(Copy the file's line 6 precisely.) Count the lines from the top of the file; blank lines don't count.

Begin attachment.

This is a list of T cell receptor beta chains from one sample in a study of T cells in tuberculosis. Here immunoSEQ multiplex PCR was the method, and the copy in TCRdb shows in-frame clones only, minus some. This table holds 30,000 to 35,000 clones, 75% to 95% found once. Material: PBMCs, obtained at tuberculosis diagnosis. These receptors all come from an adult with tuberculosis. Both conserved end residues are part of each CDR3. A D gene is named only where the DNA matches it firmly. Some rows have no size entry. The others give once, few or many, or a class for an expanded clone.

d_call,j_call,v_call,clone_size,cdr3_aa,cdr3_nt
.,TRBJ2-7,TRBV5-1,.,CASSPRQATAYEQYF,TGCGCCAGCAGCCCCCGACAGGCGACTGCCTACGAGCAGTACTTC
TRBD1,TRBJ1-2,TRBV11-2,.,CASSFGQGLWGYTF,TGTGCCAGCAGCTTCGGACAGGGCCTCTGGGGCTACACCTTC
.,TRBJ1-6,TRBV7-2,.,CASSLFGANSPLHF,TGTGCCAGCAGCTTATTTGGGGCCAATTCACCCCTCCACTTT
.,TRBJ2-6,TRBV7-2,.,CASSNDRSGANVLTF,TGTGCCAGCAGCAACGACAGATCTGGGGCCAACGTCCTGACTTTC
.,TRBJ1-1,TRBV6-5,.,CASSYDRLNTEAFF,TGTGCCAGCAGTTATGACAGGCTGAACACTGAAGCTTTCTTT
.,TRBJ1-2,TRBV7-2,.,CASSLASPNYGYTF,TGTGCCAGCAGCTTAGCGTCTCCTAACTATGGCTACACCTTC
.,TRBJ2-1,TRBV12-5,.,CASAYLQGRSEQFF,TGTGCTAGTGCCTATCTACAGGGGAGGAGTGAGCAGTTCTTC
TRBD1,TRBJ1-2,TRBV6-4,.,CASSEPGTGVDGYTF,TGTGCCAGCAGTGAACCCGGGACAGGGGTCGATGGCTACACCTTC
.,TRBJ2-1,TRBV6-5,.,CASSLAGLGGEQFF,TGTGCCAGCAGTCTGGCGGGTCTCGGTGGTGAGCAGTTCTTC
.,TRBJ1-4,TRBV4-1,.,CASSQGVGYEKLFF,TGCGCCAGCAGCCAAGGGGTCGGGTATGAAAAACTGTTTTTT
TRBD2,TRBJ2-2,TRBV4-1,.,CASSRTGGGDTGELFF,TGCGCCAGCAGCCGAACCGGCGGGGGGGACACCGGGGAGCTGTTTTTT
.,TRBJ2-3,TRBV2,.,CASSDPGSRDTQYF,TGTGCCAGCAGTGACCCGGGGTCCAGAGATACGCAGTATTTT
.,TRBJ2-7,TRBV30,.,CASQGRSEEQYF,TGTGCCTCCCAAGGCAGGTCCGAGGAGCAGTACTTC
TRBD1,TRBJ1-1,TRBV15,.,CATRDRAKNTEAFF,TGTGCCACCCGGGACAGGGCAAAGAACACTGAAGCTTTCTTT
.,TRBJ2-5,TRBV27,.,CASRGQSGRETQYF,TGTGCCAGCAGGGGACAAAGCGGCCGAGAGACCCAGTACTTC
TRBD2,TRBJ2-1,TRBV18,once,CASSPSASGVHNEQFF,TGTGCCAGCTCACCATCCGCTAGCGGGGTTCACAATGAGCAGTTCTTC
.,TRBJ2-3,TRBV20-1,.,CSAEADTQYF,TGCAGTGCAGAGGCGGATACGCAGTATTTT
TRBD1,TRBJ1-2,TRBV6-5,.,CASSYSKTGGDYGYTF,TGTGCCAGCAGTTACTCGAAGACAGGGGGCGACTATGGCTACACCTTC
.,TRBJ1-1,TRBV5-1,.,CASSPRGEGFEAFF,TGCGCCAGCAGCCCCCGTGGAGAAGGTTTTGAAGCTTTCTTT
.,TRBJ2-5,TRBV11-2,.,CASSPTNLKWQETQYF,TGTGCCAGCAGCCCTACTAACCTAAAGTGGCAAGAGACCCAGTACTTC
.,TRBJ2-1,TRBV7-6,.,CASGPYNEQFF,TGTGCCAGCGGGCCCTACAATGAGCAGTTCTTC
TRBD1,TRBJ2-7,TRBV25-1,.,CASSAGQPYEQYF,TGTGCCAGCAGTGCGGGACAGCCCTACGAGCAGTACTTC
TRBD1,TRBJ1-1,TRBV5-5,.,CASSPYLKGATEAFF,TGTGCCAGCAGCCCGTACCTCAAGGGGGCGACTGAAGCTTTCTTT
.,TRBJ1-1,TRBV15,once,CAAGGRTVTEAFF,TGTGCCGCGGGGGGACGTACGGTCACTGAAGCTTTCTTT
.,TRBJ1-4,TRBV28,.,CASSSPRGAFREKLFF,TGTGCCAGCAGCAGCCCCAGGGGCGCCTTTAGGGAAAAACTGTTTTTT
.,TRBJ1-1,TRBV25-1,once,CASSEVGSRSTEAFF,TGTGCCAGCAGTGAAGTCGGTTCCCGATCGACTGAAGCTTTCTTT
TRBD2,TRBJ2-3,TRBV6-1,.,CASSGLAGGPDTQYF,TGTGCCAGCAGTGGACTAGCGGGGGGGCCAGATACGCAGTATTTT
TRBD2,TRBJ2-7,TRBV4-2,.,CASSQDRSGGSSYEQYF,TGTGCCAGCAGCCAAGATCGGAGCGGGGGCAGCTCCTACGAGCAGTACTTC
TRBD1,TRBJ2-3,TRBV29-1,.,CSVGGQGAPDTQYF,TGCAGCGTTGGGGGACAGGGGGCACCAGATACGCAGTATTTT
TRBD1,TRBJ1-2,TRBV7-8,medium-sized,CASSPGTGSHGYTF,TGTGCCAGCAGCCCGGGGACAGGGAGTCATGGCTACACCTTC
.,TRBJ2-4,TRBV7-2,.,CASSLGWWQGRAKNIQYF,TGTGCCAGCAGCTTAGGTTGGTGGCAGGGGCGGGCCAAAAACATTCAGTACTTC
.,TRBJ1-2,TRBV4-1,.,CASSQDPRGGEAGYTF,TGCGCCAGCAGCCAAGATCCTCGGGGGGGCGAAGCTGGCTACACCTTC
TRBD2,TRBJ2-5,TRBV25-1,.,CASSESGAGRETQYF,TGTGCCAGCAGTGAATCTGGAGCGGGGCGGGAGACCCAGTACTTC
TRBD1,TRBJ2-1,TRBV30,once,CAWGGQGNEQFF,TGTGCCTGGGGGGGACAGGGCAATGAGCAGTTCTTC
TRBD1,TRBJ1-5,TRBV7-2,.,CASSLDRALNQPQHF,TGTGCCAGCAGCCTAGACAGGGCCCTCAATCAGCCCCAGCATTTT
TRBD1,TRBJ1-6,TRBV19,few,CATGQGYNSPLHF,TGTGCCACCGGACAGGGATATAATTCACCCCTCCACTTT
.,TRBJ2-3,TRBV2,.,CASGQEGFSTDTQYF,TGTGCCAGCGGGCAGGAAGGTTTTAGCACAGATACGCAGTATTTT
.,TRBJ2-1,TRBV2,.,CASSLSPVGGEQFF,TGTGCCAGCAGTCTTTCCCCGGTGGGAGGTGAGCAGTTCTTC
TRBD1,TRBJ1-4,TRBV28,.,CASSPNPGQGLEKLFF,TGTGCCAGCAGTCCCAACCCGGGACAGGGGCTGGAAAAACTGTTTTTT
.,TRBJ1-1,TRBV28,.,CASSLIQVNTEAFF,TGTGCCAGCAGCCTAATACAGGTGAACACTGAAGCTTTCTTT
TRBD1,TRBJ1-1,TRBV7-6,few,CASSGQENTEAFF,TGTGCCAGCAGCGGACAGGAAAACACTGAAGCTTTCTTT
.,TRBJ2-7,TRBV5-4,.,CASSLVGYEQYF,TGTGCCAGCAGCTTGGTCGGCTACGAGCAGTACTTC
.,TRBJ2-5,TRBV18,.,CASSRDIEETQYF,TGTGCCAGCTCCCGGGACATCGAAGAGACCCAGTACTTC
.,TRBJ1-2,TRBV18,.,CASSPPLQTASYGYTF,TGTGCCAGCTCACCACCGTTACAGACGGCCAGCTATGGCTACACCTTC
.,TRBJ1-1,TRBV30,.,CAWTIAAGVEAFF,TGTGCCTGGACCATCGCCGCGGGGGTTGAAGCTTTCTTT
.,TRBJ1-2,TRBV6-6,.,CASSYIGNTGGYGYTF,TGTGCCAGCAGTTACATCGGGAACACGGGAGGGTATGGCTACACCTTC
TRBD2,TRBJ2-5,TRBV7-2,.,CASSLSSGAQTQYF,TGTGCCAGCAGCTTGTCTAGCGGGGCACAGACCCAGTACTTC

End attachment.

.,TRBJ2-6,TRBV7-2,.,CASSNDRSGANVLTF,TGTGCCAGCAGCAACGACAGATCTGGGGCCAACGTCCTGACTTTC